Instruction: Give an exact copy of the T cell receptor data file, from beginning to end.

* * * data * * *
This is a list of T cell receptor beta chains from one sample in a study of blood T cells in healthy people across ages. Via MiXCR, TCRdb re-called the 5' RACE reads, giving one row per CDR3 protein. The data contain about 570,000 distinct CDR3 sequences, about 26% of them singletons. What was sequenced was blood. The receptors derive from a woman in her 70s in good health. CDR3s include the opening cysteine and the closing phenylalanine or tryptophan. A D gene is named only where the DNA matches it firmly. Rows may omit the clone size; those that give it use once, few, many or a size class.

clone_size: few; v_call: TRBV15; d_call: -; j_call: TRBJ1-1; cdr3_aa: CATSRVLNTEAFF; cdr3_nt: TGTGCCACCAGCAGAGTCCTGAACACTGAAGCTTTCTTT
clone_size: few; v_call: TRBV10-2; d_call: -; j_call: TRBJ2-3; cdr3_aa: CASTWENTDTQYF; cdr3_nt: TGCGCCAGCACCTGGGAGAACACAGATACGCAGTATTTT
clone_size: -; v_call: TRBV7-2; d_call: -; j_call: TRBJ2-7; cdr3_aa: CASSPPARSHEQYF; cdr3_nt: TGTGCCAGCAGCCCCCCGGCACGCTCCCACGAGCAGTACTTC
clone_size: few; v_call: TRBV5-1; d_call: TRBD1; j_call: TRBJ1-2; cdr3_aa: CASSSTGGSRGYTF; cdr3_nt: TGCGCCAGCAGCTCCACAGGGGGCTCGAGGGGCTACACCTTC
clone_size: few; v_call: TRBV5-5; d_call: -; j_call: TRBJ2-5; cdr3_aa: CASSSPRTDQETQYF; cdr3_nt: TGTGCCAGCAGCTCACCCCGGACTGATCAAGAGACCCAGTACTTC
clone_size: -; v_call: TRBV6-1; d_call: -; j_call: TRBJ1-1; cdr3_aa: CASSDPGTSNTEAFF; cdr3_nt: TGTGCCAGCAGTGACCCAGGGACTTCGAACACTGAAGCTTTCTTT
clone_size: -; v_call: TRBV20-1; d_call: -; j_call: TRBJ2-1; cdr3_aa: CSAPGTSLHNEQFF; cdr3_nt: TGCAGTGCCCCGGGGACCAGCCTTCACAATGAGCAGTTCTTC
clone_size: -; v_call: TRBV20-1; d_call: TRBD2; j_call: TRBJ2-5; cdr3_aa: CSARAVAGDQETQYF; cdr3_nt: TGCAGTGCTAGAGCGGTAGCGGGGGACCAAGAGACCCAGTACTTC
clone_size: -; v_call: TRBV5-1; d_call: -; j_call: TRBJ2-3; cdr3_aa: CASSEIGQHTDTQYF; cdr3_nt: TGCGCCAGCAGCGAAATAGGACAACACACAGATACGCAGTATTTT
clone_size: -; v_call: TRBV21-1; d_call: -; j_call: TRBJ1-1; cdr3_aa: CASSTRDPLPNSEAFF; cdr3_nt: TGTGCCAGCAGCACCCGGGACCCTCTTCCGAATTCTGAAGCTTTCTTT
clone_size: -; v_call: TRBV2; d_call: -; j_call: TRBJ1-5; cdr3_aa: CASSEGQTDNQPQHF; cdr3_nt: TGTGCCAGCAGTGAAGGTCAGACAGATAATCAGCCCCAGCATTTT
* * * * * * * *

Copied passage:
This is a list of T cell receptor beta chains from one sample in a study of blood T cells in healthy people across ages. Via MiXCR, TCRdb re-called the 5' RACE reads, giving one row per CDR3 protein. The data contain about 570,000 distinct CDR3 sequences, about 26% of them singletons. What was sequenced was blood. The receptors derive from a woman in her 70s in good health. CDR3s include the opening cysteine and the closing phenylalanine or tryptophan. A D gene is named only where the DNA matches it firmly. Rows may omit the clone size; those that give it use once, few, many or a size class.

clone_size: few; v_call: TRBV15; d_call: -; j_call: TRBJ1-1; cdr3_aa: CATSRVLNTEAFF; cdr3_nt: TGTGCCACCAGCAGAGTCCTGAACACTGAAGCTTTCTTT
clone_size: few; v_call: TRBV10-2; d_call: -; j_call: TRBJ2-3; cdr3_aa: CASTWENTDTQYF; cdr3_nt: TGCGCCAGCACCTGGGAGAACACAGATACGCAGTATTTT
clone_size: -; v_call: TRBV7-2; d_call: -; j_call: TRBJ2-7; cdr3_aa: CASSPPARSHEQYF; cdr3_nt: TGTGCCAGCAGCCCCCCGGCACGCTCCCACGAGCAGTACTTC
clone_size: few; v_call: TRBV5-1; d_call: TRBD1; j_call: TRBJ1-2; cdr3_aa: CASSSTGGSRGYTF; cdr3_nt: TGCGCCAGCAGCTCCACAGGGGGCTCGAGGGGCTACACCTTC
clone_size: few; v_call: TRBV5-5; d_call: -; j_call: TRBJ2-5; cdr3_aa: CASSSPRTDQETQYF; cdr3_nt: TGTGCCAGCAGCTCACCCCGGACTGATCAAGAGACCCAGTACTTC
clone_size: -; v_call: TRBV6-1; d_call: -; j_call: TRBJ1-1; cdr3_aa: CASSDPGTSNTEAFF; cdr3_nt: TGTGCCAGCAGTGACCCAGGGACTTCGAACACTGAAGCTTTCTTT
clone_size: -; v_call: TRBV20-1; d_call: -; j_call: TRBJ2-1; cdr3_aa: CSAPGTSLHNEQFF; cdr3_nt: TGCAGTGCCCCGGGGACCAGCCTTCACAATGAGCAGTTCTTC
clone_size: -; v_call: TRBV20-1; d_call: TRBD2; j_call: TRBJ2-5; cdr3_aa: CSARAVAGDQETQYF; cdr3_nt: TGCAGTGCTAGAGCGGTAGCGGGGGACCAAGAGACCCAGTACTTC
clone_size: -; v_call: TRBV5-1; d_call: -; j_call: TRBJ2-3; cdr3_aa: CASSEIGQHTDTQYF; cdr3_nt: TGCGCCAGCAGCGAAATAGGACAACACACAGATACGCAGTATTTT
clone_size: -; v_call: TRBV21-1; d_call: -; j_call: TRBJ1-1; cdr3_aa: CASSTRDPLPNSEAFF; cdr3_nt: TGTGCCAGCAGCACCCGGGACCCTCTTCCGAATTCTGAAGCTTTCTTT
clone_size: -; v_call: TRBV2; d_call: -; j_call: TRBJ1-5; cdr3_aa: CASSEGQTDNQPQHF; cdr3_nt: TGTGCCAGCAGTGAAGGTCAGACAGATAATCAGCCCCAGCATTTT